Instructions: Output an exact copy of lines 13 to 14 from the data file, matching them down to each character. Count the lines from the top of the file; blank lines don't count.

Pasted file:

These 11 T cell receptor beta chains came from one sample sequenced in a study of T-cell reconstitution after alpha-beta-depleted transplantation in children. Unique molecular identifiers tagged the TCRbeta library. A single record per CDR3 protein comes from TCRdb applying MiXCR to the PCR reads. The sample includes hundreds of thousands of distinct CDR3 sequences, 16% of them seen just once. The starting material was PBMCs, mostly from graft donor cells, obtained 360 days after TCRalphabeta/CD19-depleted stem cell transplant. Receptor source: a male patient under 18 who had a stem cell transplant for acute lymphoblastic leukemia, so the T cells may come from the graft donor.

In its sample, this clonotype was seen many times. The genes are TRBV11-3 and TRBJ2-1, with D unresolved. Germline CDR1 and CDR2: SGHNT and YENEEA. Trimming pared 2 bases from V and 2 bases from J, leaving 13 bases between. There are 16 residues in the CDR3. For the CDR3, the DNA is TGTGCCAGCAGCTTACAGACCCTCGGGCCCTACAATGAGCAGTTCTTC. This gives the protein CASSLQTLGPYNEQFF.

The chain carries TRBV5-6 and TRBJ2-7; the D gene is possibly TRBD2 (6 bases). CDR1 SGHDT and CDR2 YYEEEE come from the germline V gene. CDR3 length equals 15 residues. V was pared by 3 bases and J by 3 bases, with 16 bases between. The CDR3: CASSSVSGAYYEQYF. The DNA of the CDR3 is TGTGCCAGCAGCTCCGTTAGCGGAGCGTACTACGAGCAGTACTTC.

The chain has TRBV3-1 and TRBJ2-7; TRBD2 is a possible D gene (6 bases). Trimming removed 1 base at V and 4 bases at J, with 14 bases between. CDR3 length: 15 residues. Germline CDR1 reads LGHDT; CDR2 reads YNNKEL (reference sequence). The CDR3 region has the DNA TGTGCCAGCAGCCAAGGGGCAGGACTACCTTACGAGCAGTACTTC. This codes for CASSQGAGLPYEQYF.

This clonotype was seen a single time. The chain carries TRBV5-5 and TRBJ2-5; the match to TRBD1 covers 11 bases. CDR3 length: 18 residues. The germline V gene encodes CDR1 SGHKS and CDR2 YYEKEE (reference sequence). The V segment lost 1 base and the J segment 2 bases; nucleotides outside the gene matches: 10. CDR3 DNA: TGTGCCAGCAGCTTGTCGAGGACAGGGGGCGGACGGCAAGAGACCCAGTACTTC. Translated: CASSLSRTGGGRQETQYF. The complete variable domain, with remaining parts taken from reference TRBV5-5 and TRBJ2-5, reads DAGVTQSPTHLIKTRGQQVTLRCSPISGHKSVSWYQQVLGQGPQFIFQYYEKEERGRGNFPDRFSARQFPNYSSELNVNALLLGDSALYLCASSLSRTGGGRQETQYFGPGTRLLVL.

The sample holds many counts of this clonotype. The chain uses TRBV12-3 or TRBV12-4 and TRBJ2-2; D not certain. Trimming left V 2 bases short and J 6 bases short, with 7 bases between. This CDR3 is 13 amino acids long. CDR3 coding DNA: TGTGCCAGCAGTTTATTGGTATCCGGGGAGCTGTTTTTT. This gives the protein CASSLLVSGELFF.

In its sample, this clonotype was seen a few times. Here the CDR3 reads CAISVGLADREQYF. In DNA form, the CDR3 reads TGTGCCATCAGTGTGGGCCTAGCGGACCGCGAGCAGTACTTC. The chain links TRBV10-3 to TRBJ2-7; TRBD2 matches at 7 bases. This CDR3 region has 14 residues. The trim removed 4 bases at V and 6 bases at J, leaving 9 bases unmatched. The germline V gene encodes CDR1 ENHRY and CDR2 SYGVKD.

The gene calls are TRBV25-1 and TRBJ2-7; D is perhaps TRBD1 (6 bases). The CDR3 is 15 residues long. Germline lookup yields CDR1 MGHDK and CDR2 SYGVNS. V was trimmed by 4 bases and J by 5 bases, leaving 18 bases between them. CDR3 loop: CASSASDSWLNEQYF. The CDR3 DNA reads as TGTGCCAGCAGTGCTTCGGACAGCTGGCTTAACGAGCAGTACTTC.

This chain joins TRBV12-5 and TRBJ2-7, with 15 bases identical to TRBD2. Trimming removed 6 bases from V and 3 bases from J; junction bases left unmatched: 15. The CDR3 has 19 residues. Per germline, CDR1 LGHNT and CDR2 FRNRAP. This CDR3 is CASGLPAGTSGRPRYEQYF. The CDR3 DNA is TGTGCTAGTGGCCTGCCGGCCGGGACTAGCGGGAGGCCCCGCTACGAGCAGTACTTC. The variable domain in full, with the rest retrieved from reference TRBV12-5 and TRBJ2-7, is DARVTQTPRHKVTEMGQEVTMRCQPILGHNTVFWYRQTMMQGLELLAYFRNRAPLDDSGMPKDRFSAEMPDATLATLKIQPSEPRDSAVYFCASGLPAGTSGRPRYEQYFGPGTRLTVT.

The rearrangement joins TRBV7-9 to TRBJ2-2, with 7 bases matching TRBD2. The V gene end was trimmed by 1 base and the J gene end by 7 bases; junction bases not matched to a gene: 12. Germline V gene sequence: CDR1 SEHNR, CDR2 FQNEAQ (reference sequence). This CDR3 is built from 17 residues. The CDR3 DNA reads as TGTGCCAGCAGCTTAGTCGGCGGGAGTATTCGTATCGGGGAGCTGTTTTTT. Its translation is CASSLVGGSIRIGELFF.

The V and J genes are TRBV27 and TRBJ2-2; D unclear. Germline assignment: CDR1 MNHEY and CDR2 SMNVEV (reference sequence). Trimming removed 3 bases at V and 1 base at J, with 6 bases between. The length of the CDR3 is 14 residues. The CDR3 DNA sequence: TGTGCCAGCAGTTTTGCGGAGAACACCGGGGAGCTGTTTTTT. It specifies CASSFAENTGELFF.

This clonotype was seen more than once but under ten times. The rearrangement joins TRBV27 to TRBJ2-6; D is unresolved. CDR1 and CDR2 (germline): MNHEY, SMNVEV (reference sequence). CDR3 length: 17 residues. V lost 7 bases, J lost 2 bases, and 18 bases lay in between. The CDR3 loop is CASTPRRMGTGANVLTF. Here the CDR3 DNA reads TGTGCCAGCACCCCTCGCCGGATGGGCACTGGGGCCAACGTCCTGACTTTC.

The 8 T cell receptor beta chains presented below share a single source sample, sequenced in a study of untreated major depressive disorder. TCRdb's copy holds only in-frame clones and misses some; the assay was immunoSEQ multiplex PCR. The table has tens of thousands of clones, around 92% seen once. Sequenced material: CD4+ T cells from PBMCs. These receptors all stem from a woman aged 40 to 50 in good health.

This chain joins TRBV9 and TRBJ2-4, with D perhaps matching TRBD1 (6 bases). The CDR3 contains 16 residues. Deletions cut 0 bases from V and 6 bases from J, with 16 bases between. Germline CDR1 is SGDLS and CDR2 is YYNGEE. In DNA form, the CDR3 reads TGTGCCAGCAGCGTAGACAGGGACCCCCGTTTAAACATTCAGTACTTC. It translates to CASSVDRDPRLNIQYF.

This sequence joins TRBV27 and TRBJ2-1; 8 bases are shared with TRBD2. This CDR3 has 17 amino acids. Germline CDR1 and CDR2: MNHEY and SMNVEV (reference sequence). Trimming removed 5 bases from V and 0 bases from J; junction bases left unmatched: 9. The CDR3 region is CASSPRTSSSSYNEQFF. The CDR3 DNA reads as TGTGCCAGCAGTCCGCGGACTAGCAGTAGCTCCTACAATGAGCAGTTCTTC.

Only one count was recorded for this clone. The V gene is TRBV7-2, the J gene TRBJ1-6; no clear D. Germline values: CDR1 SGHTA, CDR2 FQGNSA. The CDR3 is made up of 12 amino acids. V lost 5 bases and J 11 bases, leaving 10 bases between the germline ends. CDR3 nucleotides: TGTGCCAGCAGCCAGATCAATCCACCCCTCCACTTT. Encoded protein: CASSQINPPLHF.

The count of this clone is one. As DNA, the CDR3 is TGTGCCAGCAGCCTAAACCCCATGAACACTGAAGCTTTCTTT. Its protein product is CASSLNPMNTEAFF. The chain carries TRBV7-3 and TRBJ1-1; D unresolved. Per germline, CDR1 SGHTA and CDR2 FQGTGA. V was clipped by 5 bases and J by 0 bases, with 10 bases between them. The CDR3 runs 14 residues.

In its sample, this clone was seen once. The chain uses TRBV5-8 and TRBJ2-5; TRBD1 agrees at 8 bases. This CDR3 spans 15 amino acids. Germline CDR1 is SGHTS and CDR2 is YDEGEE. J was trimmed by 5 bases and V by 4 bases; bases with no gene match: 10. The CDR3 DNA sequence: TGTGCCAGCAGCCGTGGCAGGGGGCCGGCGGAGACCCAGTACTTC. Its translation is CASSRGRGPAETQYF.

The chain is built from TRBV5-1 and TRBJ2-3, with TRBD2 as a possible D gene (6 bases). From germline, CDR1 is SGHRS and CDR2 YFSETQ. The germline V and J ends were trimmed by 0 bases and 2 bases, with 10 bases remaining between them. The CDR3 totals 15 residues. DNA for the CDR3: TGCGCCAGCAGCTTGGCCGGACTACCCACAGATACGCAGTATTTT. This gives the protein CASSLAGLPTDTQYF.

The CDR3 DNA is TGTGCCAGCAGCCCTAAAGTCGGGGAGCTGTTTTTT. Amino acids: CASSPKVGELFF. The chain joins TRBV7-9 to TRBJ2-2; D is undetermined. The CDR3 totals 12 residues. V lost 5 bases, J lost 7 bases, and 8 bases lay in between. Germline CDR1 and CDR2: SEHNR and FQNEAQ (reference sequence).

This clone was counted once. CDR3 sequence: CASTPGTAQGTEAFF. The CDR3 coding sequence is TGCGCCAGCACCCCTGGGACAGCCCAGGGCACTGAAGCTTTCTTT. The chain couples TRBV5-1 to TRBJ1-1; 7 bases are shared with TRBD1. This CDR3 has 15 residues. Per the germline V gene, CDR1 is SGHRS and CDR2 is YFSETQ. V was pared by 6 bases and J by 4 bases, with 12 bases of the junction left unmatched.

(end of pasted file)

The 8 T cell receptor beta chains presented below share a single source sample, sequenced in a study of untreated major depressive disorder. TCRdb's copy holds only in-frame clones and misses some; the assay was immunoSEQ multiplex PCR. The table has tens of thousands of clones, around 92% seen once. Sequenced material: CD4+ T cells from PBMCs. These receptors all stem from a woman aged 40 to 50 in good health.

This chain joins TRBV9 and TRBJ2-4, with D perhaps matching TRBD1 (6 bases). The CDR3 contains 16 residues. Deletions cut 0 bases from V and 6 bases from J, with 16 bases between. Germline CDR1 is SGDLS and CDR2 is YYNGEE. In DNA form, the CDR3 reads TGTGCCAGCAGCGTAGACAGGGACCCCCGTTTAAACATTCAGTACTTC. It translates to CASSVDRDPRLNIQYF.